Hacking in the IOB Reports

If I’m not mistaken, this — in the Q3 2008 NSA Report to the Intelligence Oversight Board — is the first mention of Computer Network Exploitation in the reports.

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As with almost every single reference to CNE — that is, hacking, or the use of malware to be able to spy on a target — this one is entirely redacted. (The sole exception is a targeted email that was detasked because the target entered the US, in the Q1 2009 report).

The number/complexity of incidents or details expand for some years, as with this in Q2 2009.

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The entries invariably cite 18 USC 798 as a FOIA exemption. They vary on whether they’re FVEY (that is, permissibly shared with members of the Five Eyes) or NF (that is, not to be shared with any foreign government), though in later years the entries have much more frequently been NF — take that, Brits! And the entries appear under “Other,” not EO 12333 (which is curious, given that hacking should be governed by EO 12333).

After that first, single-incident mention, CNE appears in each report until Q4 2011, after which it doesn’t appear again (though there is an entirely redacted section that appears in all but the most recent report in the EO 12333 section).

I make these observations not because they tell us anything about what kind of hacking the NSA is doing (you can look to Snowden’s documents for that). But to lay out several questions.

If — as claimed in Shane Harris’ @War hacking is increasingly how we collect SIGINT — how is it regulated? Did NSA, does NSA still, consider it to be something other than EO 12333 collection? What counts as a violation when you’re hacking to collect intelligence? To what degree is IOB overseeing the methods used, as opposed to just the actions that’d be violations regardless of the collection type (as detasking someone in the US would be)? And if CNE (hacking) has entirely disappeared from these reports, does that mean NSA has just cleaned up its act, or that it simply doesn’t report on this anymore?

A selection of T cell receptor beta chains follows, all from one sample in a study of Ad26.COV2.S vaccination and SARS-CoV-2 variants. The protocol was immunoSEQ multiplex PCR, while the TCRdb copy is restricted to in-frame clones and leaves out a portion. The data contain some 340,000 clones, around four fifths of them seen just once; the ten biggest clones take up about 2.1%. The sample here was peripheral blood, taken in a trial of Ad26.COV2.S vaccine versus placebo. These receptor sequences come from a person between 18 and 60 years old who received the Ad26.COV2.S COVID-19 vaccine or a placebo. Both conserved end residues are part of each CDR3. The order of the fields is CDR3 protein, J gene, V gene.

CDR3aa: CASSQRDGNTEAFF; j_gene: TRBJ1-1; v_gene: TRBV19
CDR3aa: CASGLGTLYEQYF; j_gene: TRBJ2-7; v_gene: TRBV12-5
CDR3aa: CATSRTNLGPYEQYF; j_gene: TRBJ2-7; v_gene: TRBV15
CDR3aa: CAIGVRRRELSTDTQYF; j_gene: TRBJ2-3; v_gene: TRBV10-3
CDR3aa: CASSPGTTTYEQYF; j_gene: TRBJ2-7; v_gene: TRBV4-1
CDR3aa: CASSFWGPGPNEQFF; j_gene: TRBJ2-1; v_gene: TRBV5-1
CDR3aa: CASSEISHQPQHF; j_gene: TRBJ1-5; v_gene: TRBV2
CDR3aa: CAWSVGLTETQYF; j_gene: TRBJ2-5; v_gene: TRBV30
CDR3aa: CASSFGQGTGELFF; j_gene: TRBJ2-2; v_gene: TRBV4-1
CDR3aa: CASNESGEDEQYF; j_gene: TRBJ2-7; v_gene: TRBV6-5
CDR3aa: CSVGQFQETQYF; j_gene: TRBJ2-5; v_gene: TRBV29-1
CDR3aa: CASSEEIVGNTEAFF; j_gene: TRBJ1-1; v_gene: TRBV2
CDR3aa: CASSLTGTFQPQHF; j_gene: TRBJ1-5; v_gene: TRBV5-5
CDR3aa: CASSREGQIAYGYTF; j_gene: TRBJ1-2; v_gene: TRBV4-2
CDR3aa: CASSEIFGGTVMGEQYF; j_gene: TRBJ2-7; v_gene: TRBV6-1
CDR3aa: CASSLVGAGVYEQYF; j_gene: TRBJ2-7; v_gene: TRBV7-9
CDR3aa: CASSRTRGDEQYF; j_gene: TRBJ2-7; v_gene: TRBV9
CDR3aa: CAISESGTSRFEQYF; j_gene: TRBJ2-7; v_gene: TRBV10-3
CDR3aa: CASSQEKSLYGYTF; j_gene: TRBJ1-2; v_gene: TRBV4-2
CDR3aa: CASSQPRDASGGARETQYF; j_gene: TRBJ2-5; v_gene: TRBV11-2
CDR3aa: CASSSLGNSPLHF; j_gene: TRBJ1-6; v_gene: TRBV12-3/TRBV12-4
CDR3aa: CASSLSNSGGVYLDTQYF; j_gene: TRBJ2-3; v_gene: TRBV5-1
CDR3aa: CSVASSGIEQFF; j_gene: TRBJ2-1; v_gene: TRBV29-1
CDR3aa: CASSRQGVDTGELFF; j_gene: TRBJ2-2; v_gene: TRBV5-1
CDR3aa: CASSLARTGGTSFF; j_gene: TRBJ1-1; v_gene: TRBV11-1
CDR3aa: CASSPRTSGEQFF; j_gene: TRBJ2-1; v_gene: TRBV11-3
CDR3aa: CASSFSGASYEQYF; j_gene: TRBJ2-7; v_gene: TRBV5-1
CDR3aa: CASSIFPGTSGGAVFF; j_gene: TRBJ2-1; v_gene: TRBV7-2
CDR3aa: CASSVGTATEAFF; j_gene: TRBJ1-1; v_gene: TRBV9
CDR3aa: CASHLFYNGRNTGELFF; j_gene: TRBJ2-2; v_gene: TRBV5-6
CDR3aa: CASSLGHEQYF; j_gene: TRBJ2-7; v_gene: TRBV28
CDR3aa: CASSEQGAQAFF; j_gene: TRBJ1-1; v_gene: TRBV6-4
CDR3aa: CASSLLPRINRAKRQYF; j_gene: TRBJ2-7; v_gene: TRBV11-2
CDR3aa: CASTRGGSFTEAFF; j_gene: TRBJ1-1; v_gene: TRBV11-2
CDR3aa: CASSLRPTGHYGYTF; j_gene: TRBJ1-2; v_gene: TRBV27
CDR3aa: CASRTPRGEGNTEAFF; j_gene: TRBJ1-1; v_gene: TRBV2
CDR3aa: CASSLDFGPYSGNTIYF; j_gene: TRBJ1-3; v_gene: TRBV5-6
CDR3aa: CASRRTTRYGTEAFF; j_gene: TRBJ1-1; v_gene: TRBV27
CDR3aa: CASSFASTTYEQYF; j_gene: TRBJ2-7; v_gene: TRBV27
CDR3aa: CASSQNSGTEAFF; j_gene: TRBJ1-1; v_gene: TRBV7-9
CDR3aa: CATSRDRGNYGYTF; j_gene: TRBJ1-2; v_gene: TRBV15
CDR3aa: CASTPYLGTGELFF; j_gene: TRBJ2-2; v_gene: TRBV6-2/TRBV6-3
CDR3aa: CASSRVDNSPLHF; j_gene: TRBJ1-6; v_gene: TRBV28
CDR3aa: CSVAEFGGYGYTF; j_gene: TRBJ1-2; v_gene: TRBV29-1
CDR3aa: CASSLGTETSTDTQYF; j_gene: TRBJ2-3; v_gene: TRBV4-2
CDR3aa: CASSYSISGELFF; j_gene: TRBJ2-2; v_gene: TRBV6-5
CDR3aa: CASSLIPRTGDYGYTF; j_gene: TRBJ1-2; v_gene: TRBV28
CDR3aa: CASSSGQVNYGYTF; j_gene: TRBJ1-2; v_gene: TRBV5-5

I get why these passages are entirely redacted. In part, NSA is sustaining the same myth it sustains when it doesn’t admit StuxNet. It’s pretending it is not engaging in the same hacking it sanctions North Korea for.

Only it is. Which raises real questions about what kind of oversight it gets.


3 replies
  1. wallace says:

    quote”I get why these passages are entirely redacted.”unquote

    ROTFIGSL. Declassified=ephumism for Classified.

    Q. When is Top Secret not?
    A. When Top Secret is crossed out.

    quote:” It’s pretending it is not engaging in the same hacking it sanctions North Korea for.

    Only it is. Which raises real questions about what kind of oversight it gets.”unquote

    What kind of Oversite? Haha.

    take your pick.

    a. : a mistake made because someone forgets or fails to notice something.
    b : an inadvertent omission or error
    a : watchful and responsible care
    b : regulatory supervision

    Now..let’s try Rubes for $2k

  2. wallace says:

    I’m sorry. My tolerance level for this shit is fucking zero anymore. How many years have you pinned these lying sacks of shit to the wall, and nothing happens except expansion of the surveillance state. The only thing left is total cynicism. Unless one just gives completely up and moves to ..where? All I know is ..Jim Garrison is dead on. The whole system is a bald faced lie.

  3. earlofhuntingdon says:

    Oversight? We don’t need no stinking oversight.

    As for previous comments, mainstream economics notwithstanding, irrationality has a lot going for it. Churchill was irrational, he probably should have sued for peace in 1940, but what would that outcome have been like? Nicht gemuetlich. If lying down and never getting up were an option, John lennon would have gone home, Howard Zinn and Noam Chomsky never would have survived John Silber and Dick Nixon. Optimism, as well as fecundity, are why and how we survive. Imposing passivity is how they win.

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